On 16 July 2020, the Court of Appeal allowed an appeal in the case of R v DI against an unlawful Restraining Order, resulting in that Order being quashed and substituted with a lawful (and much less restrictive) Order. In this article, Tony Williams discusses the legal and procedural principles raised by the appeal and the background to the proceedings.
In R v DI, the Defendant was convicted after pleading guilty to a number of breaches of an Anti-Social Behaviour Order (‘ASBO’) that had been in place since 2005. It was agreed that this Order was out of date and should be replaced with an up-to-date Order. The ASBO was discharged in separate proceedings and the Crown attempted to make an application for a Criminal Behaviour Order (‘CBO’) to replace it.
The CBO sought by the Crown included a number of similar restrictions to the original ASBO with updated wording. These included terms preventing the Defendant from having contact with a list of named individuals in his community, entering any private properties in his community without prior consent, lighting fires in his own garden, drinking alcohol in any public place, having unsupervised contact with women and children, and entering a particular field near his home. All of these prohibitions related to concerns held by the local community about the Defendant’s historic behaviour.
During the Crown Court proceedings, Mr Williams objected to the Crown’s application for a CBO, citing failures by the prosecution to follow proper procedure under Part 31 of the Criminal Procedure Rules and Part 2 of the Anti-Social Behaviour, Crime and Policing Act 2014. He relied upon R v Lima  EWCA Crim 284 which upheld the need to follow proper procedure where an order significantly restricting the liberty of a person is envisaged and that a failure to do so was “a matter of disquiet and not of mere technicality”. After a number of adjournments, the Court decided that it would make a Restraining Order of its own initiative instead of a CBO to replace the discharged ASBO.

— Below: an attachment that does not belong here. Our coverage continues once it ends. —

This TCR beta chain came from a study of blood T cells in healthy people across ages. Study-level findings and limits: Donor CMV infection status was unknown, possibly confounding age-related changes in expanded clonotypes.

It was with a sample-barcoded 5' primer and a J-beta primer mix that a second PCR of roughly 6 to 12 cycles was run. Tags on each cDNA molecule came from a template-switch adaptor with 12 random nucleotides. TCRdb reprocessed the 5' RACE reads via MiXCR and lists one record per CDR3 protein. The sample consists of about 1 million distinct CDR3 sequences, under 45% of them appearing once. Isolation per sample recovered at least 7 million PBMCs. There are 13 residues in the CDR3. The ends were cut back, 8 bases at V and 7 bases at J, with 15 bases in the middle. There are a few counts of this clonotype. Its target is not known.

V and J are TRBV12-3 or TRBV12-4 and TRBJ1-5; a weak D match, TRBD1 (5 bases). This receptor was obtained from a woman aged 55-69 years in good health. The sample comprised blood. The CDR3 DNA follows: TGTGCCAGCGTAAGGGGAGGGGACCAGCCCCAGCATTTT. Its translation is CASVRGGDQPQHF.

Under s.5 Protection from Harassment Act 1997, where a Defendant is convicted of an offence the Court may make a Restraining Order either on the application of the prosecution or of its own initiative. Any Restraining Order should be made to protect “the victim or victims of the offence, or any other person mentioned in the order” (s5(2)). In R v Smith  EWCA Crim 2566 it was held that such an Order should only be made to protect a particular victim or group of vulnerable persons as opposed to “the world at large”.
In Grounds of Appeal drafted on behalf of the Defendant, Mr Williams argued that the terms of the Restraining Order offended the principle in Smith, having been made to protect sections of the community at large as opposed to particular victims or groups of vulnerable persons. The written Grounds of Appeal were eventually conceded by the Crown and a new Restraining Order was drafted by agreement to omit the offending provisions.
In its judgment, the Court of Appeal agreed that the Restraining Order made by the Crown Court in this case contravened the principle in Smith and the appeal was allowed. The Order was quashed and substituted with the amended Order containing only two provisions – not to contact a list of named individuals and not to enter a particular field near his home.
The Court of Appeal’s decision in this case confirms that a Restraining Order should not be framed in terms that are too wide or used as a substitute for any other type of behaviour order. Restraining Orders on conviction should be carefully drafted to ensure they are necessary and proportionate to protect the particular victim or group of vulnerable persons from the Defendant’s offending behaviour. A Restraining Order which is too wide might even give rise to human rights objections.
The history of this case also demonstrates the importance of following procedure if a party seeks to apply for a behaviour order to restrict a person’s liberty.
Rule 31 of the Criminal Procedure Rules clearly sets out the requirements that must be followed by any party seeking a behaviour order, whether a Restraining Order, Criminal Behaviour Order, Sexual Harm Prevention Order or even a Football Banning Order. Even the more recent judgment of R v Smith  EWCA Crim 777 (delivered on 22 June 2020) shows us that the Criminal Procedure Rules are “there for a reason” and should not simply be ignored or waived – despite the pressures facing criminal practitioners in the current climate.
Even if an application for a behaviour order appears well founded, a failure to follow the correct procedure or draft the order in accordance with legal principles may be fatal to any such application. A Defendant seeking to contest a proposed behaviour order will need robust advice and assistance should they wish to successfully oppose an order being made.
Tony Williams is experienced in dealing with applications for behaviour orders in both the criminal and civil courts. He is well-placed to advise as to the technical, procedural and evidential requirements in applications for Restraining Orders, Criminal Behaviour Orders, Sexual Harm Prevention Orders, Football Banning Orders and Anti-Social Behaviour Injunctions.